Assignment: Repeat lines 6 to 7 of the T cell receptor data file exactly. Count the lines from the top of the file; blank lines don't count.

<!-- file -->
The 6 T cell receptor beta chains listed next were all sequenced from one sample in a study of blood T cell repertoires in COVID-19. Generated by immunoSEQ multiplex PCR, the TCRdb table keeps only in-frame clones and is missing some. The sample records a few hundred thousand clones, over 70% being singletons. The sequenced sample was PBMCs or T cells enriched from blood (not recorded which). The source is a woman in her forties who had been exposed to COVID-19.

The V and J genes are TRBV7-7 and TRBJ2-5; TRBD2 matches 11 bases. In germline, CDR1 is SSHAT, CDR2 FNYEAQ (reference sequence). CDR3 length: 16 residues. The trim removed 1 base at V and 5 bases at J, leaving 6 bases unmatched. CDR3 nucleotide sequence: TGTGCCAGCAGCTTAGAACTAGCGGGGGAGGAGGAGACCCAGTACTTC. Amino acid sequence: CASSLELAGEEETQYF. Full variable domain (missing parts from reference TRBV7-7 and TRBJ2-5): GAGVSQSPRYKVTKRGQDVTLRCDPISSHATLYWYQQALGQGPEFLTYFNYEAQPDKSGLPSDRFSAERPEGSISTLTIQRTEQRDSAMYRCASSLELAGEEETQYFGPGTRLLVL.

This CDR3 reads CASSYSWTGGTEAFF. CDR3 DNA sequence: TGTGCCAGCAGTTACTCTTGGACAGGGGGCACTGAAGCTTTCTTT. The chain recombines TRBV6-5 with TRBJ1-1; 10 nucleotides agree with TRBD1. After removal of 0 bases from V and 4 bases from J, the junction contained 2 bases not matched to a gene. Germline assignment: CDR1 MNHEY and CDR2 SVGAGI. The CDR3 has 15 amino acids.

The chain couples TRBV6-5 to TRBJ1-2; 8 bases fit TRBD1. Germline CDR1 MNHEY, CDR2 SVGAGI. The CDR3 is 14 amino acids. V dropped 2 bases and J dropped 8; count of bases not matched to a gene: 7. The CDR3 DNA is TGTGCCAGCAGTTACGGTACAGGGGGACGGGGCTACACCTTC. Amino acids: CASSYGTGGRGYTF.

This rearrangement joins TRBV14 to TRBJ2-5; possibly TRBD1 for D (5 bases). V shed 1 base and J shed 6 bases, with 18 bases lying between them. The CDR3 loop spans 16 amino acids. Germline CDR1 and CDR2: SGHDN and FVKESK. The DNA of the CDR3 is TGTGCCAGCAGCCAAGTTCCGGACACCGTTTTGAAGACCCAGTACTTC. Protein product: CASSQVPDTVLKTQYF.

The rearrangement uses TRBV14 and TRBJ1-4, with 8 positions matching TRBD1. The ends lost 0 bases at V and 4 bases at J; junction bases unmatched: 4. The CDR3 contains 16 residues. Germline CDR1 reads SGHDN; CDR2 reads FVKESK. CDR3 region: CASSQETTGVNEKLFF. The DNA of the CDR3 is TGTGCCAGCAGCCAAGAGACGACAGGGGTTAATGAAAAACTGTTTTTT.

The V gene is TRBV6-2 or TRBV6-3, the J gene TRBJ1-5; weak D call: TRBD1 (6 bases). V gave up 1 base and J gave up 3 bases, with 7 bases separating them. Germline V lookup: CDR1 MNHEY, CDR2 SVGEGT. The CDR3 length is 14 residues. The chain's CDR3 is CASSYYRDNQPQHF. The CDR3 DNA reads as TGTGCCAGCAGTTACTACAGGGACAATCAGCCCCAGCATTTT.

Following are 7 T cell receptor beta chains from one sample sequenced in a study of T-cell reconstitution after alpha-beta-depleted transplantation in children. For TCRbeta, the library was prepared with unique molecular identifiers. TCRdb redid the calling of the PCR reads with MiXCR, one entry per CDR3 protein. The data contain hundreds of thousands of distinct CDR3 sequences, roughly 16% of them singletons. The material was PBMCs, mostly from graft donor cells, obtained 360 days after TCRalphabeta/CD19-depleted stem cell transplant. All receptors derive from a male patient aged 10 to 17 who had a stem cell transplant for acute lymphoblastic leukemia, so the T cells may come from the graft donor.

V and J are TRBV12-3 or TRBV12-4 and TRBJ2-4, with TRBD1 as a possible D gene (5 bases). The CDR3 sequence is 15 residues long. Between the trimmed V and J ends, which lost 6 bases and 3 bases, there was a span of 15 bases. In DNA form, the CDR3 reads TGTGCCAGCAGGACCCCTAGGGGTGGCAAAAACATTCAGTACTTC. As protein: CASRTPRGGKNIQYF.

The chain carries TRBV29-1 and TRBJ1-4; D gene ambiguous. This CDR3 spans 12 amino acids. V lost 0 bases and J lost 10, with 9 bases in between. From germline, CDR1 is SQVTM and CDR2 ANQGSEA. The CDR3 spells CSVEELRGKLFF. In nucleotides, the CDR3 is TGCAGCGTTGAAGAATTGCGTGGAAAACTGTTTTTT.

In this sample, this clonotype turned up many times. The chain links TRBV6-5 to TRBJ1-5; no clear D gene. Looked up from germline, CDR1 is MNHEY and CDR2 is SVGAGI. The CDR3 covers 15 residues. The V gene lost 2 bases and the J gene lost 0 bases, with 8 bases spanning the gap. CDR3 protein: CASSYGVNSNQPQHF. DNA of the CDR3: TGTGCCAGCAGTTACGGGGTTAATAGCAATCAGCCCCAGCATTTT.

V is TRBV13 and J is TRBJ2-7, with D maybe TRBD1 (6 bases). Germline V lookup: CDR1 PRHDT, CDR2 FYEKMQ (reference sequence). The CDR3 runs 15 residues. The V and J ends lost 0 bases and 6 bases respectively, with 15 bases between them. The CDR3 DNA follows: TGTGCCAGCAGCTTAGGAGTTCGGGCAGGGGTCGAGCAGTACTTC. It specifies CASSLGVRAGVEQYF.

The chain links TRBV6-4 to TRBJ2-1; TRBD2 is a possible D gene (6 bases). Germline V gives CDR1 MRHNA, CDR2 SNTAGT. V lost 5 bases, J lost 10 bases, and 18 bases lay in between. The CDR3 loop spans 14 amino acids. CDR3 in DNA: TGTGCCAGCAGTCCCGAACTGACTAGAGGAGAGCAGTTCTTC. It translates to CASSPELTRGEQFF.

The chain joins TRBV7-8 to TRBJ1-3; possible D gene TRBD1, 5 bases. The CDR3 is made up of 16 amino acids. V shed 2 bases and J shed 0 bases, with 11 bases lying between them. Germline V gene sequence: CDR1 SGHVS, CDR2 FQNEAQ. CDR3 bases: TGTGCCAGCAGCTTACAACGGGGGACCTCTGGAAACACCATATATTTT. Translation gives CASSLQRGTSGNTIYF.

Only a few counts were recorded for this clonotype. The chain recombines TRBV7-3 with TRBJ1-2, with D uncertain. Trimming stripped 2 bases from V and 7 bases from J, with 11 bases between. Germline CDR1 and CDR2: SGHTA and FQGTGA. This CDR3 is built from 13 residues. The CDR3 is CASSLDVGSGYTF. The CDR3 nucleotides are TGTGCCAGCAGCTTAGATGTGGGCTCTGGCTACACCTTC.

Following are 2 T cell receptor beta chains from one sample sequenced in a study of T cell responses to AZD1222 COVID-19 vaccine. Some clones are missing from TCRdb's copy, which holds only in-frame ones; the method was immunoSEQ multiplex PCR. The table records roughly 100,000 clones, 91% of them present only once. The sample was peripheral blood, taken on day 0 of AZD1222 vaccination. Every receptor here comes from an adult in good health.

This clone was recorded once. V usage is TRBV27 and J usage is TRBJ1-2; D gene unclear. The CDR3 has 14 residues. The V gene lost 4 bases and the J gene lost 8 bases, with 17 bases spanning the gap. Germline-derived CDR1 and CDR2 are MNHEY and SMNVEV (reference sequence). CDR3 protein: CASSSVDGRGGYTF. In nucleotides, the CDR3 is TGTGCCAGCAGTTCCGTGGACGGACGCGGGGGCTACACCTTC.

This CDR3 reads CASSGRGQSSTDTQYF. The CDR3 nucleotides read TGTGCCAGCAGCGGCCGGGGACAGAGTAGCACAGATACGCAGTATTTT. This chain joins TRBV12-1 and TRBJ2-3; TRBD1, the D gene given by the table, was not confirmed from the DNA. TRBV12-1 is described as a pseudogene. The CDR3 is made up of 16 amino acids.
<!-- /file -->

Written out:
The rearrangement uses TRBV14 and TRBJ1-4, with 8 positions matching TRBD1. The ends lost 0 bases at V and 4 bases at J; junction bases unmatched: 4. The CDR3 contains 16 residues. Germline CDR1 reads SGHDN; CDR2 reads FVKESK. CDR3 region: CASSQETTGVNEKLFF. The DNA of the CDR3 is TGTGCCAGCAGCCAAGAGACGACAGGGGTTAATGAAAAACTGTTTTTT.

The V gene is TRBV6-2 or TRBV6-3, the J gene TRBJ1-5; weak D call: TRBD1 (6 bases). V gave up 1 base and J gave up 3 bases, with 7 bases separating them. Germline V lookup: CDR1 MNHEY, CDR2 SVGEGT. The CDR3 length is 14 residues. The chain's CDR3 is CASSYYRDNQPQHF. The CDR3 DNA reads as TGTGCCAGCAGTTACTACAGGGACAATCAGCCCCAGCATTTT.